Thursday, July 20, 2006

Ice Cream-Making Competition

Speaking of YHE, I was there at the AKIC Campus yesterday as a member of a 3-man panel of judges for the ice cream-making competition. After a short opening ceremony, the ice cream tasting began. We did not, however, rate the entries on taste alone but also on originality of concept, creativity, presentation impact and neatness. In fact, taste accounts for only 30% of the criteria. And mind you, all 10 entries were created from scratch. Looking at the finished products, you will really marvel at what our students can do.

The first one caught my fancy. It is called Human Torch Chocolate Peanut (click on it to see a larger version).

Aside from our students, I also noticed parents and a delegation of PNU students, brought there by a PNU teacher who is teaching part-time with us. Chef Peachy and Chef Shirley are the teachers in charge of the activity.

Here are two other entries:

Feel like buying ice cream?

YHE Flairtending Heats Up!

Many tertiary schools with hotel and restaurant management programs in the country have a lot to showcase. One of these is their bar management course where students enjoy flairtending. Looking around to see who's hot, DLS-CSB SHRIM, on its Young Hoteliers' Expo, has extended invitations to HRM schools to participate in the Flair Factor Individual Competition which was held on July 19 at the Multi-purpose Hall.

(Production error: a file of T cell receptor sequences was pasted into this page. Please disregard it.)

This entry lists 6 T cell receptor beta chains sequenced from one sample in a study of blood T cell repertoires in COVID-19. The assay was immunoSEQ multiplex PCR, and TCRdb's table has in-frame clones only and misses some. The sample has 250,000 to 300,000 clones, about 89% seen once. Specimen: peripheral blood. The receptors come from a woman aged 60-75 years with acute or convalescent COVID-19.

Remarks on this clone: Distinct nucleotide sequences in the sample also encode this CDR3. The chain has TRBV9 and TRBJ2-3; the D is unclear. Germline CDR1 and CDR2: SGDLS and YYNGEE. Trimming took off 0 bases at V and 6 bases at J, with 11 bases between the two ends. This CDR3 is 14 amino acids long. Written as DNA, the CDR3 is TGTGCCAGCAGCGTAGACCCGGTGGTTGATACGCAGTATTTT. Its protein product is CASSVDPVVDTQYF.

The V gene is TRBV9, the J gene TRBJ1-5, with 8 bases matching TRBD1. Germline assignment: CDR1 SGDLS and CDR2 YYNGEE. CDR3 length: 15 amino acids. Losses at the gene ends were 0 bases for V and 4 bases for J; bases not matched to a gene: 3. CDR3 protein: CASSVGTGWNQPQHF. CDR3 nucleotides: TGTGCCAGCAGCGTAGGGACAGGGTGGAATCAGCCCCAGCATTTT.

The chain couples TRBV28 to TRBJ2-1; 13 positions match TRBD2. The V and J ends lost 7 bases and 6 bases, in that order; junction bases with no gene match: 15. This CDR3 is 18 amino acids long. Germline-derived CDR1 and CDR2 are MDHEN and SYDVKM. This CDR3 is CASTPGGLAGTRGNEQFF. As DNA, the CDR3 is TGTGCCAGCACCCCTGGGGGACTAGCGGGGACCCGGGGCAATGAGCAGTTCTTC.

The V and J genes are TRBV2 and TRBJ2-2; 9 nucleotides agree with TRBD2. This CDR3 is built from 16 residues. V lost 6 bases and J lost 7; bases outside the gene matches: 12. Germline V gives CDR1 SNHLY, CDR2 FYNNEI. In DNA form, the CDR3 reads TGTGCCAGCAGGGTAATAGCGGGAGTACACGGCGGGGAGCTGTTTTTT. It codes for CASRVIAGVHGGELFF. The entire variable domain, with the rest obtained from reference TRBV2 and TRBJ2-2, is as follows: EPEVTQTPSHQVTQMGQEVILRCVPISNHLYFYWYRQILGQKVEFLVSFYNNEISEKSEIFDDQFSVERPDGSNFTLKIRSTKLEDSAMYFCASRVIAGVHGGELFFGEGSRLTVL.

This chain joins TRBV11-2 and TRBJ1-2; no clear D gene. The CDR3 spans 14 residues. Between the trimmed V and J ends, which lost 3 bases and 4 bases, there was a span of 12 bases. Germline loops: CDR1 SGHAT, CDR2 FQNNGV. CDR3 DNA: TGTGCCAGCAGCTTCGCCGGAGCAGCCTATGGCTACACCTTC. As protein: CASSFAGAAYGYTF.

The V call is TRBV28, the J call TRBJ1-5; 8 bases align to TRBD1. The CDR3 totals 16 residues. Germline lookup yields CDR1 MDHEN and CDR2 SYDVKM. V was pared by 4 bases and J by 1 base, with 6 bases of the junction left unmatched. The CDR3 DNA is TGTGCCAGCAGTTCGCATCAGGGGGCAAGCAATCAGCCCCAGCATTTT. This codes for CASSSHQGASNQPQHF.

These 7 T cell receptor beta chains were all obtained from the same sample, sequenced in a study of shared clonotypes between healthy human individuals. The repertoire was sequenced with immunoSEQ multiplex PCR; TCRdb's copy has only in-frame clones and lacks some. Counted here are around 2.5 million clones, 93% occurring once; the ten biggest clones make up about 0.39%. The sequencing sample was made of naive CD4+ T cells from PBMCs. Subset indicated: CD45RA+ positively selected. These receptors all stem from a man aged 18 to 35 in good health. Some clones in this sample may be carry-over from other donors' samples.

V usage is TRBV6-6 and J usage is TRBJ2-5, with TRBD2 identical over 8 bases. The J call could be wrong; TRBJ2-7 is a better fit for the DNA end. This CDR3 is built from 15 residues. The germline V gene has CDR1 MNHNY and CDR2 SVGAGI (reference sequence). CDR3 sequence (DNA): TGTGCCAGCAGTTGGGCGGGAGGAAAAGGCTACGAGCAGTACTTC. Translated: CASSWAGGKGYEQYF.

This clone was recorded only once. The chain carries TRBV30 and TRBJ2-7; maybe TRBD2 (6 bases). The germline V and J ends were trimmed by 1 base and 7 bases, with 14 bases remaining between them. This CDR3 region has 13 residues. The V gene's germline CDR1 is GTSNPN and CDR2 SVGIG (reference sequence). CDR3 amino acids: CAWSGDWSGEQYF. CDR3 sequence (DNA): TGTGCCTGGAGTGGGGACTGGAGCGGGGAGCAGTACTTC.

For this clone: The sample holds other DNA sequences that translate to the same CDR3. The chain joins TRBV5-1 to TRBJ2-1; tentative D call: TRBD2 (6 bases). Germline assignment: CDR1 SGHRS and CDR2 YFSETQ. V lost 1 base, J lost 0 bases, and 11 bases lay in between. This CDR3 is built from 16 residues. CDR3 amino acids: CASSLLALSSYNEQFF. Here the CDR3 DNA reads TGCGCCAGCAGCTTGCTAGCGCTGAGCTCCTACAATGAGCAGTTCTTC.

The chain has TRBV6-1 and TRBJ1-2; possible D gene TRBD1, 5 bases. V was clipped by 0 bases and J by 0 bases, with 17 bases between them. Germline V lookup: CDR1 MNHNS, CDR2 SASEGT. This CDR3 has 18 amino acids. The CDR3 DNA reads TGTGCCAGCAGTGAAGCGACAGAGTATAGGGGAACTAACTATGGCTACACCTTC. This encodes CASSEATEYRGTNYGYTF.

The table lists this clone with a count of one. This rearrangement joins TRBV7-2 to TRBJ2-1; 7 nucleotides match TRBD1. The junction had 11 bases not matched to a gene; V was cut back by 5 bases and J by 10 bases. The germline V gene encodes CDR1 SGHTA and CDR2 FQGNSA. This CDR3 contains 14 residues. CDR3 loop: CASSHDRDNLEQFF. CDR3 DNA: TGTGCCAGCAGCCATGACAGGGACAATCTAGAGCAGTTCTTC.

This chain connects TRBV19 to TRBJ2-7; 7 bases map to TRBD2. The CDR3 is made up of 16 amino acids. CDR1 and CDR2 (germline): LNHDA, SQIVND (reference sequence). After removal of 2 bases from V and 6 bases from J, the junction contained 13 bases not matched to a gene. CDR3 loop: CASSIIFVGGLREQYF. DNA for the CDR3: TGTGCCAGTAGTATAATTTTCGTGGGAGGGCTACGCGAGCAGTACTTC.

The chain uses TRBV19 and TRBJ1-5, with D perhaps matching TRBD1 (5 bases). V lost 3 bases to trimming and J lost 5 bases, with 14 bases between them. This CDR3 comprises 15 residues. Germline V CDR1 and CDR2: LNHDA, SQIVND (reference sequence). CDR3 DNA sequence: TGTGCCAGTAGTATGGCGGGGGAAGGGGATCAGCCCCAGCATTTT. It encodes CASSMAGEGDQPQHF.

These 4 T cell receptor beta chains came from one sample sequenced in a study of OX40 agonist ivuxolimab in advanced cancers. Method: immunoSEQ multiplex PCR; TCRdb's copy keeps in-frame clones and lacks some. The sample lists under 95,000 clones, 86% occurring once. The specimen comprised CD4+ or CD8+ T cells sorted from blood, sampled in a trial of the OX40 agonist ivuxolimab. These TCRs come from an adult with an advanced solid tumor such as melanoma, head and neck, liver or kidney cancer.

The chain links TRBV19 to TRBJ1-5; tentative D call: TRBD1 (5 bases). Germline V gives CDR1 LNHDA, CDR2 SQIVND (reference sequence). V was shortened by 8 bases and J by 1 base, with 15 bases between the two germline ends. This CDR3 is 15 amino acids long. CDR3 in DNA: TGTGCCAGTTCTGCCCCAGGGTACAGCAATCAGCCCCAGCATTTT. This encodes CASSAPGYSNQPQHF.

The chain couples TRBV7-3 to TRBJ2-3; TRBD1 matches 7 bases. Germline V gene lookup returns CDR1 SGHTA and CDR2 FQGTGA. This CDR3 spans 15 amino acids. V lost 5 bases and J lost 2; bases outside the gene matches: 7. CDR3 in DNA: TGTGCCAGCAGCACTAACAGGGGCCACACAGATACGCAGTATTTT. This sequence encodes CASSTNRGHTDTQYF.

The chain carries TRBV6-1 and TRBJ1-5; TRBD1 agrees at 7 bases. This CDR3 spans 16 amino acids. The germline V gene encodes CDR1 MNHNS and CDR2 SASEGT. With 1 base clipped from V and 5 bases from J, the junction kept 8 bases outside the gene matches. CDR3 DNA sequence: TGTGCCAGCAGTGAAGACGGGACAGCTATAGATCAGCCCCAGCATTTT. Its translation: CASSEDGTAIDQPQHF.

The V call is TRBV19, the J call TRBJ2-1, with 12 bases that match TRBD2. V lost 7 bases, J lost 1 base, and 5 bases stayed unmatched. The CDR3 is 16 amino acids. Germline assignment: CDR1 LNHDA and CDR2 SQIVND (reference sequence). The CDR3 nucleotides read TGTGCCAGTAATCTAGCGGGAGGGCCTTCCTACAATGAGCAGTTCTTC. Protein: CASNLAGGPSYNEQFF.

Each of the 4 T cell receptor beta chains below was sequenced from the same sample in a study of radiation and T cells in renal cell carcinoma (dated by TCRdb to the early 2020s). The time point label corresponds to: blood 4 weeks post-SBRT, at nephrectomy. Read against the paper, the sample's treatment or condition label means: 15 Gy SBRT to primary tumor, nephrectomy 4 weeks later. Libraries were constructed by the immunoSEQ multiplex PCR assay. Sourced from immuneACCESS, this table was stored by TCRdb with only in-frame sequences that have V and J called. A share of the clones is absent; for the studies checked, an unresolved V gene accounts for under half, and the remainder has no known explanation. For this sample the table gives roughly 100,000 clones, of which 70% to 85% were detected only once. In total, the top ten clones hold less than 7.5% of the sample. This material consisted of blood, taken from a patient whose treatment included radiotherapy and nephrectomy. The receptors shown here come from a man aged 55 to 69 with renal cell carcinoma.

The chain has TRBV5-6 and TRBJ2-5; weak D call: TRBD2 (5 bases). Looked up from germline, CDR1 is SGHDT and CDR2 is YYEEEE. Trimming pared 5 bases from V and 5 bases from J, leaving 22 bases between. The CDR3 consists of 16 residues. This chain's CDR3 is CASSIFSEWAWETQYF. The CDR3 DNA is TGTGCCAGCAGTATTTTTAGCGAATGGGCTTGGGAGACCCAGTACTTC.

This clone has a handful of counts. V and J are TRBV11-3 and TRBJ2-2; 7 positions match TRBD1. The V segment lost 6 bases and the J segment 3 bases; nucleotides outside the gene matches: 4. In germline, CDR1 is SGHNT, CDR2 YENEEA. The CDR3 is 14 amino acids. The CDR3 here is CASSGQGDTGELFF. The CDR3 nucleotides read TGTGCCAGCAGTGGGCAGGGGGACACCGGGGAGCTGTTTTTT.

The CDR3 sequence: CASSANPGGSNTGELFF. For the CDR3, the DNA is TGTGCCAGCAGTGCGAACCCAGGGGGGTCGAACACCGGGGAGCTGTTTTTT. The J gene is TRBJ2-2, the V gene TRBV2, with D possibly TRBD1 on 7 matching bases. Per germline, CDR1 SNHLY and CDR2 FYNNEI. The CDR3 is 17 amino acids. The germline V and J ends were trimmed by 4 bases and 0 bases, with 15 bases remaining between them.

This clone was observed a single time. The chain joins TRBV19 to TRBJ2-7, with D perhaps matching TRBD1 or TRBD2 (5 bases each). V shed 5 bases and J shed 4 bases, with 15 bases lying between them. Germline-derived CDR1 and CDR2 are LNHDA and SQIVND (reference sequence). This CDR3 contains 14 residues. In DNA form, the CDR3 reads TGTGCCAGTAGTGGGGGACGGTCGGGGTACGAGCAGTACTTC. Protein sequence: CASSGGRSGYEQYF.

Schools that participated were University of Santo Tomas, San Sebastian College Recoletos, Holy Angel University, Arellano University, and Our Lady of Fatima University. Each participant was given 7 minutes to show his/her flairtending skills.

You should have seen how participants awed the audience with their nail-biting show of throwing and mixing skills. The audience was likewise entertained by our very own champions, Raminad Ong, (Champion, TGI Friday's First Flairtending Contest) and Mathew Burgos (Grand Champion, Del Monte Flairtending Competition). In the end, the following were adjudged winners:
  • First Place - Arellano University
  • Second Place - Holy Angel University
  • Third Place - San Sebastian College
Indeed, the students left lingering impressions of taste and entertainment, close to their professional counterparts.

Is DLS-CSB a “Living” Academic Organization?